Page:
It’s hard to say exactly what kind of the year 2020 has been for the entertainment industry.
While cinemas and theatres across the western world are facing permanent closure and musicians await the opportunity to tour again, online entertainment is finding more eyeballs than ever before.
We live in abnormal times, but there is a suggestion that the pandemic has merely sped up a shift towards more online entertainment. However, could the thirst for in-person performances after almost a year without them push people to reject their screens?
In this article, we’ll explore the potential future of online entertainment, what form it will take, and the faces we’ll come to associate with it.
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Streaming is everywhere, even if we don’t fully understand it.
It’s funny to see something that started primarily as a way for the gaming community to share experience explodes into the primary vehicle for both online and offline celebrities to reach new audiences in 2020.
Considering the revenue some Twitch celebrities bring in from the original streaming platform, it would come as no surprise to see more big names move to evenings playing the latest hit game to build their fan bases.
Platforms such as YouTube and Facebook have jumped on the streaming train recently, signaling a realization from entertainment leaders of the kind of content younger people want to see. Streaming offers a unique, real-time connection with the presenter and the loose honesty that people have come to appreciate from online entertainment, rather than a polished media product.
Of course, it is primarily the western world where coronavirus has driven the entertainment industry to an almost screeching halt.
In the absence of western productions, some suggest this could be the time where international (particularly Asian) films find a wider audience abroad. This type of international reach could act as a sign for companies and individuals across all levels of entertainment — there is an audience for you across the seas.
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In truth, we already live in a highly globalized world, where decisions are made with an international audience in mind. However, we could well see that increase further. As the internet becomes the main form of communication and a hub for all things entertainment, it will be easier for an international audience to consume content.
It’s not just films, television and music either! Entertainment of all forms is finding an audience abroad. Music is more international than ever before, while gaming is a social activity that routinely brings millions of people together every day. Even the lottery has gone international, with sites such as PlayHugeLottos making games such as the US Powerball accessible to an overseas audience.
Expect this globalization to only grow, with an international point of view determining more decision making around content.
Who exactly is the modern celebrity?
Ask someone young and media-savvy who their idol is and you’re unlikely to hear the name of Hollywood’s biggest stars. While these celebrities still have a significant cache, younger people are turning to the internet and so-called ‘normal’ people for their superstars.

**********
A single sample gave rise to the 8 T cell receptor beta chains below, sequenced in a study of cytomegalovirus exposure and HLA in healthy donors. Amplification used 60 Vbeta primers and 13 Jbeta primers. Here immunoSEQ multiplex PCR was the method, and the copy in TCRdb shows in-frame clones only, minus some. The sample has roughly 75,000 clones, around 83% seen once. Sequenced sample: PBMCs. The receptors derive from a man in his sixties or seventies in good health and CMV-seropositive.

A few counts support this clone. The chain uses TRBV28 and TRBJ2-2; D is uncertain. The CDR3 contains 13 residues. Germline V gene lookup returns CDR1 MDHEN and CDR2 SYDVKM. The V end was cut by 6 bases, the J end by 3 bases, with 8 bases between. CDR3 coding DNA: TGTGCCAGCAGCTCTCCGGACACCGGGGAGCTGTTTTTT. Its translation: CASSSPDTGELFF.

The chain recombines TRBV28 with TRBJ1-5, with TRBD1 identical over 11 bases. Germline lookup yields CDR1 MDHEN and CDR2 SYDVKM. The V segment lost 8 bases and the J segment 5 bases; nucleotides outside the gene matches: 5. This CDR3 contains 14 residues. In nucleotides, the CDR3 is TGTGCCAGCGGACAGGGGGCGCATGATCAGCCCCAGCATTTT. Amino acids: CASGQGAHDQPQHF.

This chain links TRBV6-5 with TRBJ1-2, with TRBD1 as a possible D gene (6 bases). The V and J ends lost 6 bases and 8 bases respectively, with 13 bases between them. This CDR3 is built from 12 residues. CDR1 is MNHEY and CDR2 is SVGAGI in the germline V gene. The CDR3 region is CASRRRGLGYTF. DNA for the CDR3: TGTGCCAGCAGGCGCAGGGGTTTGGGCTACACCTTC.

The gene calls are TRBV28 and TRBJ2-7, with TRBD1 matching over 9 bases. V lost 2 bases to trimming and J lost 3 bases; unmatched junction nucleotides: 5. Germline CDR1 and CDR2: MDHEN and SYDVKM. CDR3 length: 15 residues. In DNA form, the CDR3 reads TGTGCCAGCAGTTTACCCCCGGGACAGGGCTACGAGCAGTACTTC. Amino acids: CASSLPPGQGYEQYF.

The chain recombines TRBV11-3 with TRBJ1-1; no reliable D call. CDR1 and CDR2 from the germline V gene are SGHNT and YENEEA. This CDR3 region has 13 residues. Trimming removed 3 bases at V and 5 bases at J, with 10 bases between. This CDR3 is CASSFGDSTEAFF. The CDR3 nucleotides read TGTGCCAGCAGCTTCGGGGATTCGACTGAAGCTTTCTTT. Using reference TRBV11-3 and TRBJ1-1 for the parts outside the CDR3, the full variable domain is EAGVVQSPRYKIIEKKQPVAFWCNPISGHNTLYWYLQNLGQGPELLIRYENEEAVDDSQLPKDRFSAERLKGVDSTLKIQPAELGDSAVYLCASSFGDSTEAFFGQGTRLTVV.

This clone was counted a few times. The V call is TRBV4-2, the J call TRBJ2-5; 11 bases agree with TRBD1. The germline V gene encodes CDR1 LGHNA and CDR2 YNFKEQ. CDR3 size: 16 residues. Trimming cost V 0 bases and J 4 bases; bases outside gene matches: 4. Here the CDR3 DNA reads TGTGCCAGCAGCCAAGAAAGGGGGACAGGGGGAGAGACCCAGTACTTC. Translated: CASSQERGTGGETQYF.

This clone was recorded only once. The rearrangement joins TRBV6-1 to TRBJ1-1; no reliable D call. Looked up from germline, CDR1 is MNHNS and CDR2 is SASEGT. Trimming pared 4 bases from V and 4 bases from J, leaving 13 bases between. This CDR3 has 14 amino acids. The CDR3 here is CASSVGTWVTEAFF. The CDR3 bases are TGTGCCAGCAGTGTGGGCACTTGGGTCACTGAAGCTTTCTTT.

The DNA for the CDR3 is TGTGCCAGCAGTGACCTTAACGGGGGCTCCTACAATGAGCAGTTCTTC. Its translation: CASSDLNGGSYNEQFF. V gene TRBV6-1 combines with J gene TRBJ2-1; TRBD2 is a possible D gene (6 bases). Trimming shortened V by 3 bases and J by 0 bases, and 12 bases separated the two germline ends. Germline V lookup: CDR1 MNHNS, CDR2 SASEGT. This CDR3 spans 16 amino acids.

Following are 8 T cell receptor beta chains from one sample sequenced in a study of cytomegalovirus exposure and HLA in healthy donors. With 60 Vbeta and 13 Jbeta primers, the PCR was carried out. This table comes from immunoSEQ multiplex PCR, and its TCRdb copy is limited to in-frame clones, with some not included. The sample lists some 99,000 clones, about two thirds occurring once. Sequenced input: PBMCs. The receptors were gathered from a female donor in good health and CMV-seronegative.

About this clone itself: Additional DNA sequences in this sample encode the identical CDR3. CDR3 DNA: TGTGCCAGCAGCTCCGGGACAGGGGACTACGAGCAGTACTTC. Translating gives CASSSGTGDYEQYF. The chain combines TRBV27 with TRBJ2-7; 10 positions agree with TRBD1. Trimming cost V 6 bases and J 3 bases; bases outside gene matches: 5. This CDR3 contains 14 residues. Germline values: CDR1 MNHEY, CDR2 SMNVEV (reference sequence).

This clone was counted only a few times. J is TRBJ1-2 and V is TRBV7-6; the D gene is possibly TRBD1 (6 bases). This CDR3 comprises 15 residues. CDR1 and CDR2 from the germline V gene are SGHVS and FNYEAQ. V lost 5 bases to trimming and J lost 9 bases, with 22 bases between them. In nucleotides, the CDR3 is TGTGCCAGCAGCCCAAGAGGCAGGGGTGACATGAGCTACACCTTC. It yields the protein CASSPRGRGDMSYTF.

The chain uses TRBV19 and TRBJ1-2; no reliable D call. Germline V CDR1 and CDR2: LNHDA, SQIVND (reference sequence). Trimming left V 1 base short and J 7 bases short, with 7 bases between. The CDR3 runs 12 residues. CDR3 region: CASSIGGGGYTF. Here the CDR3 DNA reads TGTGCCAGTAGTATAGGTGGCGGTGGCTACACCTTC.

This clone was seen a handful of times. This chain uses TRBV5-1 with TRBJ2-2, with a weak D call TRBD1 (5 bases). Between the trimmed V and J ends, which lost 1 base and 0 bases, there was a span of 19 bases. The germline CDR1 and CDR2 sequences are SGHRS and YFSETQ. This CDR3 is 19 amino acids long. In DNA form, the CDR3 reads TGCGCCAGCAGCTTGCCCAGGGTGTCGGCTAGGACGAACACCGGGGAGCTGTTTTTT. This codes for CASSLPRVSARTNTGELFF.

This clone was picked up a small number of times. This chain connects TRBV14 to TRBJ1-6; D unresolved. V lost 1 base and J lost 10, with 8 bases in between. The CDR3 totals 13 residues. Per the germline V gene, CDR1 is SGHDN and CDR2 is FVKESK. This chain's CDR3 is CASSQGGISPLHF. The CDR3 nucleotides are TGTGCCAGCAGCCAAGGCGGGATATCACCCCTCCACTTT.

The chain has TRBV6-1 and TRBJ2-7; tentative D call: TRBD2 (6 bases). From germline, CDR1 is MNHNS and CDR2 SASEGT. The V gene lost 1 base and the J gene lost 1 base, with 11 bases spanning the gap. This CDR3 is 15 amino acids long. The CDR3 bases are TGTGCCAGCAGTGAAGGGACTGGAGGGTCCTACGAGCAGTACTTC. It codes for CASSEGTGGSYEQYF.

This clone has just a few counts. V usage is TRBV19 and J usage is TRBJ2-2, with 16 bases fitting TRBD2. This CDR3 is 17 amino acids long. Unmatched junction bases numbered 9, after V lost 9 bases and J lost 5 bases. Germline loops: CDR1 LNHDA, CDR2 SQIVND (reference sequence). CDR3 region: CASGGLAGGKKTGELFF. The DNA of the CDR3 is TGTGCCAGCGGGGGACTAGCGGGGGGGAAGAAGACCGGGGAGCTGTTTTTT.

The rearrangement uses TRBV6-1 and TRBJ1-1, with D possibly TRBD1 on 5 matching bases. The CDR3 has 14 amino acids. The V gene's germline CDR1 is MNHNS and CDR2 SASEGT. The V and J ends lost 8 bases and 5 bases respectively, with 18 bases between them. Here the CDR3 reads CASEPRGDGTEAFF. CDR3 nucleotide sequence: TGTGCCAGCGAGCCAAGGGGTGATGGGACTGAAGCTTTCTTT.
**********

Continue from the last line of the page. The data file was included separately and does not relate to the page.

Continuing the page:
This isn’t exactly a new phenomenon. The YouTube/social media celebrity dominated the 2010s, from vloggers to Tik Tok dance stars. However, there is something about the latter and how they have stepped away from the corners of internet fandom and into the mainstream limelight that signals a significant change in entertainment and culture.
If traditional entertainment is to draw people away from their phones, they need to use these stars with huge followings to boost their content. This is a trend that had already started taking shape, with many Tik Tok celebrities being hired to front major podcasts.
The internet is no longer scary to most people and its stars, while not as polished, are like the movie stars of our times.
An increasingly common part of enjoying modern entertainment is selecting which services you want to be subscribed to.
It’s become common for streaming content fans to joke about how they’ve lost track of how many platforms they’re subscribed to, with Disney+’s launch last year adding to an ever-growing list largely dominated by Netflix, Amazon, and Hulu.
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The focus on high-quality original content and accessibility through mobile devices makes these platforms a safer bet for many entertainment companies. We could soon see what would previously have been theatre releases going straight to streaming platforms.
However, the high profile failure of apps such as Quibi, which looked to re-think streaming content for a more time-conscious audience with 5-10 videos may lead to major companies holding back on launches until we’ve moved on from the coronavirus pandemic. Two billion dollars raised and A-list actor involvement in original content couldn’t save Quibi, suggesting at least some level of streaming fatigue.
The entertainment industry is such a broad and volatile landscape at this present moment that trying to predict any trends is a foolish exercise.
While many of us feel we finally have our finger on the pulse of the crossover between the internet and traditional entertainment, a new format could easily gain traction in the way streaming did and throw all expectations out of the window.
The future is much like the past, demanding flexibility and hyper-awareness to avoid being left behind and make the most of a post-COVID entertainment world.
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